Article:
Illinois Humanities will open its 2020 season of Country and City: Common Ground in the Prairie State? with “People, Places and Power: Gallatin County Edition on Thursday, August 20 at 7pm via the Illinois Humanities YouTube channel.
Many issues confronting our state and our nation involve the relationship between population distribution and the allocation of political power and public resources. This online program examines that complex relationship from the vantage point of Gallatin County in southeastern Illinois. Gallatin County’s evolution illustrates the dramatic changes in population distribution that have occurred over the state’s history, as well as the resulting changes in the geographic distribution of power. The program features…
- An exploration of Gallatin County’s significance in Illinois history featuring regional historians Todd Carr, Christy Short, and Joe Patrick.
- A panel discussion about rural-urban political dynamics in Illinois, past and present, featuring regional and state leaders Rhonda Belford, Dale Fowler, Ameya Pawar, Glenn Poshard, and Sheila Simon, moderated by John Shaw of the Paul Simon Public Policy Institute at Southern Illinois University Carbondale.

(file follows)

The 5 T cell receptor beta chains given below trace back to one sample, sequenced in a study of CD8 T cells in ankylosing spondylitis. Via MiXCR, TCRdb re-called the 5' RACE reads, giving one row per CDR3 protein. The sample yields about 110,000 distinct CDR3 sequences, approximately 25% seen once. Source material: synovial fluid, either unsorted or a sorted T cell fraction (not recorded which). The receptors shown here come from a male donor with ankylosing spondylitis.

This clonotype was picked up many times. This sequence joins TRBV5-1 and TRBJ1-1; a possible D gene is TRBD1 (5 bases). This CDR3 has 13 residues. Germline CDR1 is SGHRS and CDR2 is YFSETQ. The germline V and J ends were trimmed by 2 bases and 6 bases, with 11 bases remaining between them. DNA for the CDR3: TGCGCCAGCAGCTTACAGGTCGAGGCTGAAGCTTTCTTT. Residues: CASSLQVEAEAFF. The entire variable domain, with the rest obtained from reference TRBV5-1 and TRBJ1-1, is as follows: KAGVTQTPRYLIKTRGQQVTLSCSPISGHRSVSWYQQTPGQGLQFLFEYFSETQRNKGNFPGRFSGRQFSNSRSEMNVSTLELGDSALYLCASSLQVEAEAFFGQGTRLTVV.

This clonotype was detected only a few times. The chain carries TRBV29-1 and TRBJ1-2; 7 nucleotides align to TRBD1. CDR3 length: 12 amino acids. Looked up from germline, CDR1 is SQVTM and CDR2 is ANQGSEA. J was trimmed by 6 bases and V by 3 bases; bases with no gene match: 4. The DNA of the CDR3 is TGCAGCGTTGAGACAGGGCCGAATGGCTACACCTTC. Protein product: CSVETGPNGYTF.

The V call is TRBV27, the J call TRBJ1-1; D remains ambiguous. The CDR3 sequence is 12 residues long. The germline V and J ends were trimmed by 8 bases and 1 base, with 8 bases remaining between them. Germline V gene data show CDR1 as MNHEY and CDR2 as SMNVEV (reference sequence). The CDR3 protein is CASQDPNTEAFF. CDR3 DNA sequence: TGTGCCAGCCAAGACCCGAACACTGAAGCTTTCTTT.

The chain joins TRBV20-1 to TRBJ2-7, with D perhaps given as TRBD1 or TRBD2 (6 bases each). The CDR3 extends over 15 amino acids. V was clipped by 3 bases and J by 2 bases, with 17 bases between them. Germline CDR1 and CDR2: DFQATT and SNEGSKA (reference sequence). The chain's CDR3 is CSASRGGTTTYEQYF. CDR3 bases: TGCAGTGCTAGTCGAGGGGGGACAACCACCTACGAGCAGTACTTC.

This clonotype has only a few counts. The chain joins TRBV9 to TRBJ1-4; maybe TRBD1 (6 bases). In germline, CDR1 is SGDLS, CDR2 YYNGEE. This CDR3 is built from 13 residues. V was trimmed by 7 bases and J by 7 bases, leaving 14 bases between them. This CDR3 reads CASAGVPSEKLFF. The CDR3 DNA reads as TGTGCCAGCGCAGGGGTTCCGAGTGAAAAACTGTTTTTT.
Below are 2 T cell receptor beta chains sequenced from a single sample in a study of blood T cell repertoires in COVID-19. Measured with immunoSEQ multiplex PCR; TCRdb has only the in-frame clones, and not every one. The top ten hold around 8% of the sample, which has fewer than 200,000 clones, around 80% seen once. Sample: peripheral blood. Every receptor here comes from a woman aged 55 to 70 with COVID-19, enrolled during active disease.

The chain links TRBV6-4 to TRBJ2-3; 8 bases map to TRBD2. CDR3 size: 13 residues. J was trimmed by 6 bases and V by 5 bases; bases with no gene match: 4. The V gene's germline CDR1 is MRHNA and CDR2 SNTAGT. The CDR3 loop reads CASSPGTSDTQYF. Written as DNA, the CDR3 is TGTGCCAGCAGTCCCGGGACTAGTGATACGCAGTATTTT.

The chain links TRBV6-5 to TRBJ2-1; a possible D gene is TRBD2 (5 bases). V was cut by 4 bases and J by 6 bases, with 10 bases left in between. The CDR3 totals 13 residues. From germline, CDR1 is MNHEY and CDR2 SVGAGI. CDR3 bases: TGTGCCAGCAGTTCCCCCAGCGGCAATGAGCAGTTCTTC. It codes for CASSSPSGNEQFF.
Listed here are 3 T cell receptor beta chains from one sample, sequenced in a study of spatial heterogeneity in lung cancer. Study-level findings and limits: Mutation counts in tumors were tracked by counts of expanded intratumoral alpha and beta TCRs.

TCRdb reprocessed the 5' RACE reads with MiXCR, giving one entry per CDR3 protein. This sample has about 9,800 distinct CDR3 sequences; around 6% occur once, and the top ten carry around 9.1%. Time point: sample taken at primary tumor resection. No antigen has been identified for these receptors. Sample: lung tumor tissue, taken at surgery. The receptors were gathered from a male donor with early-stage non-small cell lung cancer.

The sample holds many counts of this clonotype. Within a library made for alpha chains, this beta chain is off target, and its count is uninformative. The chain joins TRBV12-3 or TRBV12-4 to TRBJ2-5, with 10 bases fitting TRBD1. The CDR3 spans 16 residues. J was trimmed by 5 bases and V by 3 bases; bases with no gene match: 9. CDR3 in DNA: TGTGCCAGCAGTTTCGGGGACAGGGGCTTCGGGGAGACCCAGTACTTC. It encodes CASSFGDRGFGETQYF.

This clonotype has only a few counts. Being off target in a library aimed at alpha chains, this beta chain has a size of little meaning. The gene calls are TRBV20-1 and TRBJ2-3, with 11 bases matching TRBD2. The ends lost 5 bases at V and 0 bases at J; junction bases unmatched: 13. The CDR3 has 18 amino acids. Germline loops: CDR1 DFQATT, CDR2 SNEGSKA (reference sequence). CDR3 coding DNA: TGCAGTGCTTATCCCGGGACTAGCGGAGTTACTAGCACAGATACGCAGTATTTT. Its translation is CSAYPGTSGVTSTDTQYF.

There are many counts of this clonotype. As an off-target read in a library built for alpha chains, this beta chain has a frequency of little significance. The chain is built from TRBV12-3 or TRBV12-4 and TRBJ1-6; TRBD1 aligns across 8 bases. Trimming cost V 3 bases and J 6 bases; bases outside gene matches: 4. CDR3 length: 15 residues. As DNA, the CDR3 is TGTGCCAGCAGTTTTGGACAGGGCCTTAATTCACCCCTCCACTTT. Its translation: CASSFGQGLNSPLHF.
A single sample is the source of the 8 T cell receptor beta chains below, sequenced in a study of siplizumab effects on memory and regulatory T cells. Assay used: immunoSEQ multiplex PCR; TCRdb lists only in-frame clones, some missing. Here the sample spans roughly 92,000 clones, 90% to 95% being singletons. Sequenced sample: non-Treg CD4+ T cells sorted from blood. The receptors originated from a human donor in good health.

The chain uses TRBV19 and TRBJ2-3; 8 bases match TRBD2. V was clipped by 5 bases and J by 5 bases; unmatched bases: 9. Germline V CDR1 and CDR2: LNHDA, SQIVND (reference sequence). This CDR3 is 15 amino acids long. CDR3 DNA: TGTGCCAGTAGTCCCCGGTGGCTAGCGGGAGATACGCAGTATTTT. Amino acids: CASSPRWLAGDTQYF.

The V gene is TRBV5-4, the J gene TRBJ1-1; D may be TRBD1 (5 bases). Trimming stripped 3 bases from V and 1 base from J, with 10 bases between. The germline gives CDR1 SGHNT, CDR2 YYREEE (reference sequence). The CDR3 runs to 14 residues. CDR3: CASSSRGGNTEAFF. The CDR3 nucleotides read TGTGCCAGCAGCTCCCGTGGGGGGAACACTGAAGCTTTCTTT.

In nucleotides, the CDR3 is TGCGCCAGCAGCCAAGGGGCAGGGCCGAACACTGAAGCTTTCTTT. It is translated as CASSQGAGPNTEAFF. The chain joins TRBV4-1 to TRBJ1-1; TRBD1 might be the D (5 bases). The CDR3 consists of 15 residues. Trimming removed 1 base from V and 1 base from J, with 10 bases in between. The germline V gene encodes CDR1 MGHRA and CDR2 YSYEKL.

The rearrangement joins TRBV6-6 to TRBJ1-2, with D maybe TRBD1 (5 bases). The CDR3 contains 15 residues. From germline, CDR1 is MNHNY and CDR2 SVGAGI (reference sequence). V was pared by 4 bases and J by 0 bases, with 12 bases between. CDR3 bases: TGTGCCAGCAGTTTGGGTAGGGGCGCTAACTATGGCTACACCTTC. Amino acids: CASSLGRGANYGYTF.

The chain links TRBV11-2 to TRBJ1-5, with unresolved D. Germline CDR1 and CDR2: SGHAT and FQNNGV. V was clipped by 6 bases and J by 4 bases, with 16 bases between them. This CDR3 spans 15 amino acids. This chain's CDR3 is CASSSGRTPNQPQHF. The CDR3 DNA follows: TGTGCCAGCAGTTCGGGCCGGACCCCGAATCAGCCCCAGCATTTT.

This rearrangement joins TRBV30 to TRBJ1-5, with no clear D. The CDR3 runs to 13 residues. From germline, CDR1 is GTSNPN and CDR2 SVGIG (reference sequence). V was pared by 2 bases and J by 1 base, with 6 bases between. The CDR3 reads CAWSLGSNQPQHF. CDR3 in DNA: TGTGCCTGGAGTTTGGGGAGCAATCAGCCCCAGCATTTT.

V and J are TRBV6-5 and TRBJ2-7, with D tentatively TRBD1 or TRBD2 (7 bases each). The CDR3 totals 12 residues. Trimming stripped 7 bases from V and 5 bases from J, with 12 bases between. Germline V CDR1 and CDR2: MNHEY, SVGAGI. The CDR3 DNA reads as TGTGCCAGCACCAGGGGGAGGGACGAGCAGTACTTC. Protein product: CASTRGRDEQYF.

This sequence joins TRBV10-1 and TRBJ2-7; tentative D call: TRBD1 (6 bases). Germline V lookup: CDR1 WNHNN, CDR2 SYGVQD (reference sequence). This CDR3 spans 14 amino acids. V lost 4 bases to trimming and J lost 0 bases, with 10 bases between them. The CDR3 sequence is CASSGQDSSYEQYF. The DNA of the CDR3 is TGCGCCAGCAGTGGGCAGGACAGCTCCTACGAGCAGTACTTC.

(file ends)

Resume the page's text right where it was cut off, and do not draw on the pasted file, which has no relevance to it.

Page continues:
- A debate about the merits of the Electoral College from members and alumni of Southeastern Illinois College’s award-winning Model Illinois Government team from the perspectives of rural Illinoisans.
- A discussion of regionally significant current issues with journalists Molly Parker and Travis DeNeal.
Music by Chris Vallillo and photography by Christy Short and Gary DeNeal.
More on Gallatin County
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This program is part of the “Democracy and the Informed Citizen” initiative, administered by the Federation of State Humanities Councils. The initiative seeks to deepen the public’s knowledge and appreciation of the vital connections between democracy, the humanities, journalism, and an informed citizenry.
Illinois Humanities is presenting “People, Places, and Power: Gallatin County Edition” in cooperation with the Gallatin County Historical Society, the Ohio River Scenic Byway Visitors Center in Equality, and the Paul Simon Public Policy Institute, and with support from the National Endowment for the Humanities, the Illinois Arts Council Agency, and the Grand Victoria Foundation.
Illinois Humanities thanks The Andrew W. Mellon Foundation for their generous support of this initiative and the Pulitzer Prizes for their partnership.